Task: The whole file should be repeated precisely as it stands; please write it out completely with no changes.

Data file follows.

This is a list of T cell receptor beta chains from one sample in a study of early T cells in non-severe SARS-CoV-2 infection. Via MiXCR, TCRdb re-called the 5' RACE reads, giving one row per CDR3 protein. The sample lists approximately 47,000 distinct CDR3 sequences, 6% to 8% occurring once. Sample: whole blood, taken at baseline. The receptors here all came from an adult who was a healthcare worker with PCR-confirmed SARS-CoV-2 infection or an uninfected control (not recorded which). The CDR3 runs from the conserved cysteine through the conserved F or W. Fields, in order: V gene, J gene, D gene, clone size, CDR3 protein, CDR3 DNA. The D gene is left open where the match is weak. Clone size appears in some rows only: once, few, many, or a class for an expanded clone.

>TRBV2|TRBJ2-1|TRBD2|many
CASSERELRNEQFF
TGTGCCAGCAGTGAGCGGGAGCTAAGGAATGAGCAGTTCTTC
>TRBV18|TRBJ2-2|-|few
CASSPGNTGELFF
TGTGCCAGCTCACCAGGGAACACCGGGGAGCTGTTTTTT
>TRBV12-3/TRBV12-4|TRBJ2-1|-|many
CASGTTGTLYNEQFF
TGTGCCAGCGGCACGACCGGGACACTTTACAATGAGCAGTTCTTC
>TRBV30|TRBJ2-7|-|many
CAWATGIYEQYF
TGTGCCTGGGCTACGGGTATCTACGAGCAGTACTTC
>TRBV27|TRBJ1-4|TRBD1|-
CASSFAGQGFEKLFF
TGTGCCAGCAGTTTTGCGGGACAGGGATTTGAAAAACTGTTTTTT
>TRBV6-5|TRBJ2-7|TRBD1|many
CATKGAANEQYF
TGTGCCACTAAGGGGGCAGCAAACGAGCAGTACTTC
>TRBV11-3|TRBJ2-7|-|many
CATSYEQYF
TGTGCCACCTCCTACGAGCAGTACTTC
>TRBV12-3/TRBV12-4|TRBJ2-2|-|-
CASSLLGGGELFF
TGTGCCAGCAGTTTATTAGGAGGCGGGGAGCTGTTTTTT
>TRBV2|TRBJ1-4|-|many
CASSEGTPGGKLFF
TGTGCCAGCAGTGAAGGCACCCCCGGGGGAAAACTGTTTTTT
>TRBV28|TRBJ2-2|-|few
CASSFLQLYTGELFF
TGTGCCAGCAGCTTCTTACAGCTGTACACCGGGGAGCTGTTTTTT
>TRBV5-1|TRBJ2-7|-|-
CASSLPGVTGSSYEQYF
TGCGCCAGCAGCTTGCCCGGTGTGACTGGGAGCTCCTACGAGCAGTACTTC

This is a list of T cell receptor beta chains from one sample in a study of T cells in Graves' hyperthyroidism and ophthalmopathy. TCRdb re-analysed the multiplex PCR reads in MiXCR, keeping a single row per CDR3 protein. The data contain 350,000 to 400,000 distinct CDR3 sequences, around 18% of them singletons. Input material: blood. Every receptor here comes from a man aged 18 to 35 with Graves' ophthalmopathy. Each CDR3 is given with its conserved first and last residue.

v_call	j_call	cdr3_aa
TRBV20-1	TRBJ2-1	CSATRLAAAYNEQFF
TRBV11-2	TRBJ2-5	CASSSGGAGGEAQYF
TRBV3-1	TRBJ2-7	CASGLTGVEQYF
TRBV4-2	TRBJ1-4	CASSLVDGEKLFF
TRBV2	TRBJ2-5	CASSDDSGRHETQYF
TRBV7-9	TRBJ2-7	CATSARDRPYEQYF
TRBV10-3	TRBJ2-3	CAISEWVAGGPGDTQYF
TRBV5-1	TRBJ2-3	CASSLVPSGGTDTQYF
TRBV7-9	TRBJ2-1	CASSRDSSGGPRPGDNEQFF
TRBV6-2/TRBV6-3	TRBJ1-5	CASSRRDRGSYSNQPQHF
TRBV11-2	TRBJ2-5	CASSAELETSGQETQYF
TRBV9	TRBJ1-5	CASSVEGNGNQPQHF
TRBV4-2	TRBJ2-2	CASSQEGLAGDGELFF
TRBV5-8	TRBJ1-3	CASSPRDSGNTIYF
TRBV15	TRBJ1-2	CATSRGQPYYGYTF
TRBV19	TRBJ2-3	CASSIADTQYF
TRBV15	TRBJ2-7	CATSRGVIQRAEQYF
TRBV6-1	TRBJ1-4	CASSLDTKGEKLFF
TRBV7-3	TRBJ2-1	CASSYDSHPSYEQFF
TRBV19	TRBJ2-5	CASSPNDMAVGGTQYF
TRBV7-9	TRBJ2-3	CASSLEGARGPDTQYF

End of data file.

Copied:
This is a list of T cell receptor beta chains from one sample in a study of early T cells in non-severe SARS-CoV-2 infection. Via MiXCR, TCRdb re-called the 5' RACE reads, giving one row per CDR3 protein. The sample lists approximately 47,000 distinct CDR3 sequences, 6% to 8% occurring once. Sample: whole blood, taken at baseline. The receptors here all came from an adult who was a healthcare worker with PCR-confirmed SARS-CoV-2 infection or an uninfected control (not recorded which). The CDR3 runs from the conserved cysteine through the conserved F or W. Fields, in order: V gene, J gene, D gene, clone size, CDR3 protein, CDR3 DNA. The D gene is left open where the match is weak. Clone size appears in some rows only: once, few, many, or a class for an expanded clone.

>TRBV2|TRBJ2-1|TRBD2|many
CASSERELRNEQFF
TGTGCCAGCAGTGAGCGGGAGCTAAGGAATGAGCAGTTCTTC
>TRBV18|TRBJ2-2|-|few
CASSPGNTGELFF
TGTGCCAGCTCACCAGGGAACACCGGGGAGCTGTTTTTT
>TRBV12-3/TRBV12-4|TRBJ2-1|-|many
CASGTTGTLYNEQFF
TGTGCCAGCGGCACGACCGGGACACTTTACAATGAGCAGTTCTTC
>TRBV30|TRBJ2-7|-|many
CAWATGIYEQYF
TGTGCCTGGGCTACGGGTATCTACGAGCAGTACTTC
>TRBV27|TRBJ1-4|TRBD1|-
CASSFAGQGFEKLFF
TGTGCCAGCAGTTTTGCGGGACAGGGATTTGAAAAACTGTTTTTT
>TRBV6-5|TRBJ2-7|TRBD1|many
CATKGAANEQYF
TGTGCCACTAAGGGGGCAGCAAACGAGCAGTACTTC
>TRBV11-3|TRBJ2-7|-|many
CATSYEQYF
TGTGCCACCTCCTACGAGCAGTACTTC
>TRBV12-3/TRBV12-4|TRBJ2-2|-|-
CASSLLGGGELFF
TGTGCCAGCAGTTTATTAGGAGGCGGGGAGCTGTTTTTT
>TRBV2|TRBJ1-4|-|many
CASSEGTPGGKLFF
TGTGCCAGCAGTGAAGGCACCCCCGGGGGAAAACTGTTTTTT
>TRBV28|TRBJ2-2|-|few
CASSFLQLYTGELFF
TGTGCCAGCAGCTTCTTACAGCTGTACACCGGGGAGCTGTTTTTT
>TRBV5-1|TRBJ2-7|-|-
CASSLPGVTGSSYEQYF
TGCGCCAGCAGCTTGCCCGGTGTGACTGGGAGCTCCTACGAGCAGTACTTC

This is a list of T cell receptor beta chains from one sample in a study of T cells in Graves' hyperthyroidism and ophthalmopathy. TCRdb re-analysed the multiplex PCR reads in MiXCR, keeping a single row per CDR3 protein. The data contain 350,000 to 400,000 distinct CDR3 sequences, around 18% of them singletons. Input material: blood. Every receptor here comes from a man aged 18 to 35 with Graves' ophthalmopathy. Each CDR3 is given with its conserved first and last residue.

v_call	j_call	cdr3_aa
TRBV20-1	TRBJ2-1	CSATRLAAAYNEQFF
TRBV11-2	TRBJ2-5	CASSSGGAGGEAQYF
TRBV3-1	TRBJ2-7	CASGLTGVEQYF
TRBV4-2	TRBJ1-4	CASSLVDGEKLFF
TRBV2	TRBJ2-5	CASSDDSGRHETQYF
TRBV7-9	TRBJ2-7	CATSARDRPYEQYF
TRBV10-3	TRBJ2-3	CAISEWVAGGPGDTQYF
TRBV5-1	TRBJ2-3	CASSLVPSGGTDTQYF
TRBV7-9	TRBJ2-1	CASSRDSSGGPRPGDNEQFF
TRBV6-2/TRBV6-3	TRBJ1-5	CASSRRDRGSYSNQPQHF
TRBV11-2	TRBJ2-5	CASSAELETSGQETQYF
TRBV9	TRBJ1-5	CASSVEGNGNQPQHF
TRBV4-2	TRBJ2-2	CASSQEGLAGDGELFF
TRBV5-8	TRBJ1-3	CASSPRDSGNTIYF
TRBV15	TRBJ1-2	CATSRGQPYYGYTF
TRBV19	TRBJ2-3	CASSIADTQYF
TRBV15	TRBJ2-7	CATSRGVIQRAEQYF
TRBV6-1	TRBJ1-4	CASSLDTKGEKLFF
TRBV7-3	TRBJ2-1	CASSYDSHPSYEQFF
TRBV19	TRBJ2-5	CASSPNDMAVGGTQYF
TRBV7-9	TRBJ2-3	CASSLEGARGPDTQYF